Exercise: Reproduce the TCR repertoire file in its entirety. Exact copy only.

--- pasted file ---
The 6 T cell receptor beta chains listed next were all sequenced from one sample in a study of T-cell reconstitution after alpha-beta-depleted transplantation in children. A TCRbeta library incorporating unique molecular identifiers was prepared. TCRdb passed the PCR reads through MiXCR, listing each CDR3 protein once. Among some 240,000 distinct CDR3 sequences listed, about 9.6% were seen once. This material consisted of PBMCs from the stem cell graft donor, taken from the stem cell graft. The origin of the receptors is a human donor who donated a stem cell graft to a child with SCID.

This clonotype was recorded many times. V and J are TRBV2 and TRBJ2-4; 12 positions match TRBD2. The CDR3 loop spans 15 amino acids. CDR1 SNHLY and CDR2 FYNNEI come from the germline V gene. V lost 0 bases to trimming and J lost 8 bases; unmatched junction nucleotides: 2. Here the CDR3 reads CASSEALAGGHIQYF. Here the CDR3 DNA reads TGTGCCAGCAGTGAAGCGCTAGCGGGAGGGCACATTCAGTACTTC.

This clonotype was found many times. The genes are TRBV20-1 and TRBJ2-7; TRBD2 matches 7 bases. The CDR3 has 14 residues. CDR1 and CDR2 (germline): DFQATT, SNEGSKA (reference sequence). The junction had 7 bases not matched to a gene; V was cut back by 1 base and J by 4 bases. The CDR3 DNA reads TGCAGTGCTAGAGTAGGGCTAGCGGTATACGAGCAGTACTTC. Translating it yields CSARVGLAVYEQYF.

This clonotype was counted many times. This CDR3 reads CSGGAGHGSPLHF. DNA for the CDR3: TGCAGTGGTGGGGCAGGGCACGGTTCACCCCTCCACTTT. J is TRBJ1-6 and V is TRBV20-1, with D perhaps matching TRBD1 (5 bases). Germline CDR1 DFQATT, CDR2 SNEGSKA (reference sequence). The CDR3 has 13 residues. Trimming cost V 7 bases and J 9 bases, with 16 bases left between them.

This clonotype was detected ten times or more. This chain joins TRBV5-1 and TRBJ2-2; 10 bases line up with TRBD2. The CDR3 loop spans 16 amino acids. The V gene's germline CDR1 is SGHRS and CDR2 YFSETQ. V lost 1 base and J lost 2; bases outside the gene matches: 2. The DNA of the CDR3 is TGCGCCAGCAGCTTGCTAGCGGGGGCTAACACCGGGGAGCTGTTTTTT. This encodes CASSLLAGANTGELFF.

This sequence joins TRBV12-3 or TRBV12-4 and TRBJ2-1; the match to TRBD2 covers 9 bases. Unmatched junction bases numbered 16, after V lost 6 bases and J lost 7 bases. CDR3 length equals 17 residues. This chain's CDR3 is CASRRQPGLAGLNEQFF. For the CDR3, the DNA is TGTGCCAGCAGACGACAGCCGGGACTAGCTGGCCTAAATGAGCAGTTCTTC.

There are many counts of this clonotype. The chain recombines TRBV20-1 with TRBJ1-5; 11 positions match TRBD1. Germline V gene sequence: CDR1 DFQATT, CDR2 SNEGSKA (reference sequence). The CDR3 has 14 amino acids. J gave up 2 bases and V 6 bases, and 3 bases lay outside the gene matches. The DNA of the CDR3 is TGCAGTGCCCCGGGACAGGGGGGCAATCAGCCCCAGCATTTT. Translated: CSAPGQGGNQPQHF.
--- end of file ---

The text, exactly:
The 6 T cell receptor beta chains listed next were all sequenced from one sample in a study of T-cell reconstitution after alpha-beta-depleted transplantation in children. A TCRbeta library incorporating unique molecular identifiers was prepared. TCRdb passed the PCR reads through MiXCR, listing each CDR3 protein once. Among some 240,000 distinct CDR3 sequences listed, about 9.6% were seen once. This material consisted of PBMCs from the stem cell graft donor, taken from the stem cell graft. The origin of the receptors is a human donor who donated a stem cell graft to a child with SCID.

This clonotype was recorded many times. V and J are TRBV2 and TRBJ2-4; 12 positions match TRBD2. The CDR3 loop spans 15 amino acids. CDR1 SNHLY and CDR2 FYNNEI come from the germline V gene. V lost 0 bases to trimming and J lost 8 bases; unmatched junction nucleotides: 2. Here the CDR3 reads CASSEALAGGHIQYF. Here the CDR3 DNA reads TGTGCCAGCAGTGAAGCGCTAGCGGGAGGGCACATTCAGTACTTC.

This clonotype was found many times. The genes are TRBV20-1 and TRBJ2-7; TRBD2 matches 7 bases. The CDR3 has 14 residues. CDR1 and CDR2 (germline): DFQATT, SNEGSKA (reference sequence). The junction had 7 bases not matched to a gene; V was cut back by 1 base and J by 4 bases. The CDR3 DNA reads TGCAGTGCTAGAGTAGGGCTAGCGGTATACGAGCAGTACTTC. Translating it yields CSARVGLAVYEQYF.

This clonotype was counted many times. This CDR3 reads CSGGAGHGSPLHF. DNA for the CDR3: TGCAGTGGTGGGGCAGGGCACGGTTCACCCCTCCACTTT. J is TRBJ1-6 and V is TRBV20-1, with D perhaps matching TRBD1 (5 bases). Germline CDR1 DFQATT, CDR2 SNEGSKA (reference sequence). The CDR3 has 13 residues. Trimming cost V 7 bases and J 9 bases, with 16 bases left between them.

This clonotype was detected ten times or more. This chain joins TRBV5-1 and TRBJ2-2; 10 bases line up with TRBD2. The CDR3 loop spans 16 amino acids. The V gene's germline CDR1 is SGHRS and CDR2 YFSETQ. V lost 1 base and J lost 2; bases outside the gene matches: 2. The DNA of the CDR3 is TGCGCCAGCAGCTTGCTAGCGGGGGCTAACACCGGGGAGCTGTTTTTT. This encodes CASSLLAGANTGELFF.

This sequence joins TRBV12-3 or TRBV12-4 and TRBJ2-1; the match to TRBD2 covers 9 bases. Unmatched junction bases numbered 16, after V lost 6 bases and J lost 7 bases. CDR3 length equals 17 residues. This chain's CDR3 is CASRRQPGLAGLNEQFF. For the CDR3, the DNA is TGTGCCAGCAGACGACAGCCGGGACTAGCTGGCCTAAATGAGCAGTTCTTC.

There are many counts of this clonotype. The chain recombines TRBV20-1 with TRBJ1-5; 11 positions match TRBD1. Germline V gene sequence: CDR1 DFQATT, CDR2 SNEGSKA (reference sequence). The CDR3 has 14 amino acids. J gave up 2 bases and V 6 bases, and 3 bases lay outside the gene matches. The DNA of the CDR3 is TGCAGTGCCCCGGGACAGGGGGGCAATCAGCCCCAGCATTTT. Translated: CSAPGQGGNQPQHF.